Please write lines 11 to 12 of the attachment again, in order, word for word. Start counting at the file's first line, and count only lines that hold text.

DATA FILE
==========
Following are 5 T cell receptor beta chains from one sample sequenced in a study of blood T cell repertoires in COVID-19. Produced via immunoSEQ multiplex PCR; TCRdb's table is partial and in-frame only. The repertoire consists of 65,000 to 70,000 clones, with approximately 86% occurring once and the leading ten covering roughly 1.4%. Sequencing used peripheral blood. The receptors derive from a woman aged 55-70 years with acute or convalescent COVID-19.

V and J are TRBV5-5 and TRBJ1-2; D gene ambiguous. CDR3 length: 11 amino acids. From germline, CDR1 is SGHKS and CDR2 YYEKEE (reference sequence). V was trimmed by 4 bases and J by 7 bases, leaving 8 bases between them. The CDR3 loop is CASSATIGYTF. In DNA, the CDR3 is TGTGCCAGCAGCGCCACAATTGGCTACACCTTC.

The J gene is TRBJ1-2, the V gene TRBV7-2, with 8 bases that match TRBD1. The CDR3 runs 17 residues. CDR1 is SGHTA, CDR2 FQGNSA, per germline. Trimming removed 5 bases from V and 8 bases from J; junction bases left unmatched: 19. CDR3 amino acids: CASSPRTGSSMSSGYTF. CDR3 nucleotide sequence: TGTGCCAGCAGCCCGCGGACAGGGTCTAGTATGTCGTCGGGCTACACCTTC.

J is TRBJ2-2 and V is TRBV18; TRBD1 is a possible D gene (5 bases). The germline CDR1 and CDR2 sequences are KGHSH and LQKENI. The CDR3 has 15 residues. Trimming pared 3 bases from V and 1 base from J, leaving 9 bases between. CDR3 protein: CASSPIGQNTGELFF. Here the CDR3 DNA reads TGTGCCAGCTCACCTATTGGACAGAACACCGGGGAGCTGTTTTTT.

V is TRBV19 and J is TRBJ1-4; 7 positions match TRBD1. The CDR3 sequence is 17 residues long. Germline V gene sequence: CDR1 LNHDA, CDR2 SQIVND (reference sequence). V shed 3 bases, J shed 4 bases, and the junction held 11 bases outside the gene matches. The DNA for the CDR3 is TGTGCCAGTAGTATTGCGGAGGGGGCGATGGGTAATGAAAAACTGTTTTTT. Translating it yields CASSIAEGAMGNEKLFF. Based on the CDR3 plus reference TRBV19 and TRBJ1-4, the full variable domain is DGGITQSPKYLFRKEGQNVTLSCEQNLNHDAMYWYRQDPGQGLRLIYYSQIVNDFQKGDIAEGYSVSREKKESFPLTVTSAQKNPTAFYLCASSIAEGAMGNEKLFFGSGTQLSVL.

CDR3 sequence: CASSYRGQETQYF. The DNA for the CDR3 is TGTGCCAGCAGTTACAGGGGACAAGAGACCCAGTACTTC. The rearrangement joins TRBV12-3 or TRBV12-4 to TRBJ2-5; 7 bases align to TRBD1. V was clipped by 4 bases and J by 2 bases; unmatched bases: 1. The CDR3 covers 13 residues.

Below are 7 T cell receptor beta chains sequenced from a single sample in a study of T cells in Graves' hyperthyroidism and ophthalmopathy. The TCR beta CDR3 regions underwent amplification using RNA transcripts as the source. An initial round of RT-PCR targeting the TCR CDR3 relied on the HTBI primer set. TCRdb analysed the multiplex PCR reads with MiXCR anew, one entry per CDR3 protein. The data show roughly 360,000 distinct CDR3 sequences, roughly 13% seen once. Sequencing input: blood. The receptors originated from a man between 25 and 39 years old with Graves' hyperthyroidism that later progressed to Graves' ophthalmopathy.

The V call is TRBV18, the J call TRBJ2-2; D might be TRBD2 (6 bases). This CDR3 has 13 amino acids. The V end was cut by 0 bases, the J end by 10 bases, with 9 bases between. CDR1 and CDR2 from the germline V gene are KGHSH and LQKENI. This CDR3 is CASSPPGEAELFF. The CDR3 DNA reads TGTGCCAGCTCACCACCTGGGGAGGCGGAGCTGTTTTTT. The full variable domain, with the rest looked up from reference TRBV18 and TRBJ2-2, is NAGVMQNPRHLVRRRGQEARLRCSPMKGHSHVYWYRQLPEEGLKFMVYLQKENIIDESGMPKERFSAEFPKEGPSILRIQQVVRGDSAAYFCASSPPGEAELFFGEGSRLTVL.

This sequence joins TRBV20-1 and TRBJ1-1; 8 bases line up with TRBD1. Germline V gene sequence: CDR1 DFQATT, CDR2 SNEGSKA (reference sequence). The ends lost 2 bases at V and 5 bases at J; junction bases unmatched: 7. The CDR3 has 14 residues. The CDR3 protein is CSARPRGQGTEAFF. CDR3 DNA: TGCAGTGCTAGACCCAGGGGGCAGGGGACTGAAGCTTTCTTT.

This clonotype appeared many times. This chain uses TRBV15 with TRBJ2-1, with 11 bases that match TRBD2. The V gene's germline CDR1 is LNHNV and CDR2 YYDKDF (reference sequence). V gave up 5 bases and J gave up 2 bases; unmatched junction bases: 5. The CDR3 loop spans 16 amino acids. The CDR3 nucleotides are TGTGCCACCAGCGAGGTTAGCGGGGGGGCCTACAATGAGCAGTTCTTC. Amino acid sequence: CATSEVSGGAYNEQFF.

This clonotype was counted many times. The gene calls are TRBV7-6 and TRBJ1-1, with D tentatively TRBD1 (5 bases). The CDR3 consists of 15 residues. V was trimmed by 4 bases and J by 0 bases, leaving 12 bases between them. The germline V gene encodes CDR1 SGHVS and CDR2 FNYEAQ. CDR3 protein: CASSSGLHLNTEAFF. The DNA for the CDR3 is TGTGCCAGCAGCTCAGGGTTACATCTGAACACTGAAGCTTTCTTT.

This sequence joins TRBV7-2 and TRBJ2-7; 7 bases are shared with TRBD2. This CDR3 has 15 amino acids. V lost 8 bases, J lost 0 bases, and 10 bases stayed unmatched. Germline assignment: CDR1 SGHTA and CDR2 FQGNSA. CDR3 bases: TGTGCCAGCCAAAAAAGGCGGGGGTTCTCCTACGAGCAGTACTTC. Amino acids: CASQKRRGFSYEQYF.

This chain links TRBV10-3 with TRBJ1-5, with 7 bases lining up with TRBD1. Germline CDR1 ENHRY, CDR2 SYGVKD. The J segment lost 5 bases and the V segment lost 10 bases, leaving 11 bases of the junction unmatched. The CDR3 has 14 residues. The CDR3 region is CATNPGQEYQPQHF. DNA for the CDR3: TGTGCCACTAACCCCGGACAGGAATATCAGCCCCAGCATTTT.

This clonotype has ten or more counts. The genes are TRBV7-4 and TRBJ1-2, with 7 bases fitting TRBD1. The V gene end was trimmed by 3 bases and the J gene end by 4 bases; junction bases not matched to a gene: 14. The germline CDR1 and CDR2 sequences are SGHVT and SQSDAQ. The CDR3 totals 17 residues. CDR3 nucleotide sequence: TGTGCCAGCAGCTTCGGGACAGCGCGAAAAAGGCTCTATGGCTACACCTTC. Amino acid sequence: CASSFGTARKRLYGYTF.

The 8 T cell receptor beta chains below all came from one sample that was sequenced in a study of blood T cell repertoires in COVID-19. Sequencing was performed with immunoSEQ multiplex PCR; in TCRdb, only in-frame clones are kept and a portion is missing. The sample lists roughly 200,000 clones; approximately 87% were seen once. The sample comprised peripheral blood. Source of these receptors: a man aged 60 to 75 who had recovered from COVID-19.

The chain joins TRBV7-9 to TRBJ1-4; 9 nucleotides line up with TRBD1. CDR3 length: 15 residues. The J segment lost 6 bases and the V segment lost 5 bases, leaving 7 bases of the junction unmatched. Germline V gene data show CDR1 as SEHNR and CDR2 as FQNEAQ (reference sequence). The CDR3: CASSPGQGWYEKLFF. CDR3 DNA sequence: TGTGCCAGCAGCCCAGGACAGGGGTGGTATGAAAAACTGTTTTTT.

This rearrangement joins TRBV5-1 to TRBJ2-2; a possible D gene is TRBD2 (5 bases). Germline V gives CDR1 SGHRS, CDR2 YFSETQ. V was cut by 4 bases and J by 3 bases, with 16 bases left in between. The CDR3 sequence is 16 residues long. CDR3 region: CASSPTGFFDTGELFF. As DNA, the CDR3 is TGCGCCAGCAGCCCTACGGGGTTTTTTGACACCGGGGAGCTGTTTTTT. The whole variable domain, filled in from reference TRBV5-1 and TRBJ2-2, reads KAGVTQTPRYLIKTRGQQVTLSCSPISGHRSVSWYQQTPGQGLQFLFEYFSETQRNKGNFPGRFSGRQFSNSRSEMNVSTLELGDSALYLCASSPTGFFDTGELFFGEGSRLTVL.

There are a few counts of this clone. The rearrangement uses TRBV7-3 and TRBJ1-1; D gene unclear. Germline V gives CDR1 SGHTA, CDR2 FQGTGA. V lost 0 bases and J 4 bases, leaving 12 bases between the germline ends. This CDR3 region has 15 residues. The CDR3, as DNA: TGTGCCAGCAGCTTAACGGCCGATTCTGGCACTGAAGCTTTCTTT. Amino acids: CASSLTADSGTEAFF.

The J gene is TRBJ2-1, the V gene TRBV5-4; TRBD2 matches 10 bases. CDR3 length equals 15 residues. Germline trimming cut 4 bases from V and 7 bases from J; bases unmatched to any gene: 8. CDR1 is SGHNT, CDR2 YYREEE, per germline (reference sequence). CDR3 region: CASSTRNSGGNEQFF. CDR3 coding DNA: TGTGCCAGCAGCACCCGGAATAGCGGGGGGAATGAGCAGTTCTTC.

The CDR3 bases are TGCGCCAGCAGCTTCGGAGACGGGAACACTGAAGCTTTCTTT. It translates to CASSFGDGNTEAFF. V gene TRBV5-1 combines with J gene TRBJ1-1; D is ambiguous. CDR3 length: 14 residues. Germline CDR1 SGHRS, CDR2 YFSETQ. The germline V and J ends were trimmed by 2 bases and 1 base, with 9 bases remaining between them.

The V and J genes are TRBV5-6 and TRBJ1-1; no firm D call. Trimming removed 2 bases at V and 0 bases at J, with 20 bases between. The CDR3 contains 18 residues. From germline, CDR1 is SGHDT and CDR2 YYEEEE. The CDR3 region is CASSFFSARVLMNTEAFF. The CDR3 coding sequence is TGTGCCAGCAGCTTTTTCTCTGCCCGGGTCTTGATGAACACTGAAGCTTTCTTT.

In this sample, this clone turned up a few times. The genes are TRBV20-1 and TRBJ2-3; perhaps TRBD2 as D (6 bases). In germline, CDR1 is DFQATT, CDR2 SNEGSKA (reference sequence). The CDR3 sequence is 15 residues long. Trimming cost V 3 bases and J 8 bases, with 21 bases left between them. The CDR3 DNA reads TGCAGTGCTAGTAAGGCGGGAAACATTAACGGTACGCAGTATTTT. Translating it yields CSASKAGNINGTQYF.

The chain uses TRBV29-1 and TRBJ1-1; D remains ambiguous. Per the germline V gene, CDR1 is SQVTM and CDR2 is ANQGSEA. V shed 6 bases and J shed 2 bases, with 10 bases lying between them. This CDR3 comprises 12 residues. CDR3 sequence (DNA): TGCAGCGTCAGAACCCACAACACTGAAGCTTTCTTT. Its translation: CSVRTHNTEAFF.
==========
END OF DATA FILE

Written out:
This clonotype was counted many times. The gene calls are TRBV7-6 and TRBJ1-1, with D tentatively TRBD1 (5 bases). The CDR3 consists of 15 residues. V was trimmed by 4 bases and J by 0 bases, leaving 12 bases between them. The germline V gene encodes CDR1 SGHVS and CDR2 FNYEAQ. CDR3 protein: CASSSGLHLNTEAFF. The DNA for the CDR3 is TGTGCCAGCAGCTCAGGGTTACATCTGAACACTGAAGCTTTCTTT.

This sequence joins TRBV7-2 and TRBJ2-7; 7 bases are shared with TRBD2. This CDR3 has 15 amino acids. V lost 8 bases, J lost 0 bases, and 10 bases stayed unmatched. Germline assignment: CDR1 SGHTA and CDR2 FQGNSA. CDR3 bases: TGTGCCAGCCAAAAAAGGCGGGGGTTCTCCTACGAGCAGTACTTC. Amino acids: CASQKRRGFSYEQYF.